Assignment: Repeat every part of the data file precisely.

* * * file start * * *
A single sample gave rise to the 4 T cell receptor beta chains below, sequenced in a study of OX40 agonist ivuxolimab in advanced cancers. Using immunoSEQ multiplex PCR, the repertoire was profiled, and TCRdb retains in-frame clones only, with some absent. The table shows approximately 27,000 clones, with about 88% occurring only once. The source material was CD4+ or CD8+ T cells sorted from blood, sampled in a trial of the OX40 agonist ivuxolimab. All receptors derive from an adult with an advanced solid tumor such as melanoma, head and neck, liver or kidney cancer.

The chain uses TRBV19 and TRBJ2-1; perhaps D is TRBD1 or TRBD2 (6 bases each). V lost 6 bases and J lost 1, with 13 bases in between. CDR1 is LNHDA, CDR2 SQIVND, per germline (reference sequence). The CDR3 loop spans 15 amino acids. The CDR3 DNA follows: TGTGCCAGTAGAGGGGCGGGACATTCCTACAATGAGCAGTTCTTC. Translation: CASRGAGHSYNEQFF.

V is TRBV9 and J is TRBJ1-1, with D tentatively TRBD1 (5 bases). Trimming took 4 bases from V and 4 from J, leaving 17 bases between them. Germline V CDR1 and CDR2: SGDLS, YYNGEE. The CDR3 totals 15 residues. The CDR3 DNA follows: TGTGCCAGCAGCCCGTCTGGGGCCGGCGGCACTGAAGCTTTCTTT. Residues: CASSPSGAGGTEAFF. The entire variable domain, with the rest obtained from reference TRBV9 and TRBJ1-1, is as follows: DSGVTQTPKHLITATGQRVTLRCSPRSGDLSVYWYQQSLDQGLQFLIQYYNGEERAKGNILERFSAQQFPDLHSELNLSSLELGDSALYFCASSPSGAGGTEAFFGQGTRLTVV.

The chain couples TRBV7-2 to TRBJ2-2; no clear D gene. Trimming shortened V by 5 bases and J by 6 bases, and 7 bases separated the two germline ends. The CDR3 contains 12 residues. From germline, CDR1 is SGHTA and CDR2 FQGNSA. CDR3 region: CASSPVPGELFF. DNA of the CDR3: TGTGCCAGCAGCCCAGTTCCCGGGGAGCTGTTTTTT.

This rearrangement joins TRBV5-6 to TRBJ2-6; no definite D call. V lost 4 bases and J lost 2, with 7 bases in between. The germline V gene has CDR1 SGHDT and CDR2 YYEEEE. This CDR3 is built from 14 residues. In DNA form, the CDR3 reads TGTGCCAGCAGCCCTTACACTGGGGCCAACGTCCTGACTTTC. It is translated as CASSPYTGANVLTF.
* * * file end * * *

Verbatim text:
A single sample gave rise to the 4 T cell receptor beta chains below, sequenced in a study of OX40 agonist ivuxolimab in advanced cancers. Using immunoSEQ multiplex PCR, the repertoire was profiled, and TCRdb retains in-frame clones only, with some absent. The table shows approximately 27,000 clones, with about 88% occurring only once. The source material was CD4+ or CD8+ T cells sorted from blood, sampled in a trial of the OX40 agonist ivuxolimab. All receptors derive from an adult with an advanced solid tumor such as melanoma, head and neck, liver or kidney cancer.

The chain uses TRBV19 and TRBJ2-1; perhaps D is TRBD1 or TRBD2 (6 bases each). V lost 6 bases and J lost 1, with 13 bases in between. CDR1 is LNHDA, CDR2 SQIVND, per germline (reference sequence). The CDR3 loop spans 15 amino acids. The CDR3 DNA follows: TGTGCCAGTAGAGGGGCGGGACATTCCTACAATGAGCAGTTCTTC. Translation: CASRGAGHSYNEQFF.

V is TRBV9 and J is TRBJ1-1, with D tentatively TRBD1 (5 bases). Trimming took 4 bases from V and 4 from J, leaving 17 bases between them. Germline V CDR1 and CDR2: SGDLS, YYNGEE. The CDR3 totals 15 residues. The CDR3 DNA follows: TGTGCCAGCAGCCCGTCTGGGGCCGGCGGCACTGAAGCTTTCTTT. Residues: CASSPSGAGGTEAFF. The entire variable domain, with the rest obtained from reference TRBV9 and TRBJ1-1, is as follows: DSGVTQTPKHLITATGQRVTLRCSPRSGDLSVYWYQQSLDQGLQFLIQYYNGEERAKGNILERFSAQQFPDLHSELNLSSLELGDSALYFCASSPSGAGGTEAFFGQGTRLTVV.

The chain couples TRBV7-2 to TRBJ2-2; no clear D gene. Trimming shortened V by 5 bases and J by 6 bases, and 7 bases separated the two germline ends. The CDR3 contains 12 residues. From germline, CDR1 is SGHTA and CDR2 FQGNSA. CDR3 region: CASSPVPGELFF. DNA of the CDR3: TGTGCCAGCAGCCCAGTTCCCGGGGAGCTGTTTTTT.

This rearrangement joins TRBV5-6 to TRBJ2-6; no definite D call. V lost 4 bases and J lost 2, with 7 bases in between. The germline V gene has CDR1 SGHDT and CDR2 YYEEEE. This CDR3 is built from 14 residues. In DNA form, the CDR3 reads TGTGCCAGCAGCCCTTACACTGGGGCCAACGTCCTGACTTTC. It is translated as CASSPYTGANVLTF.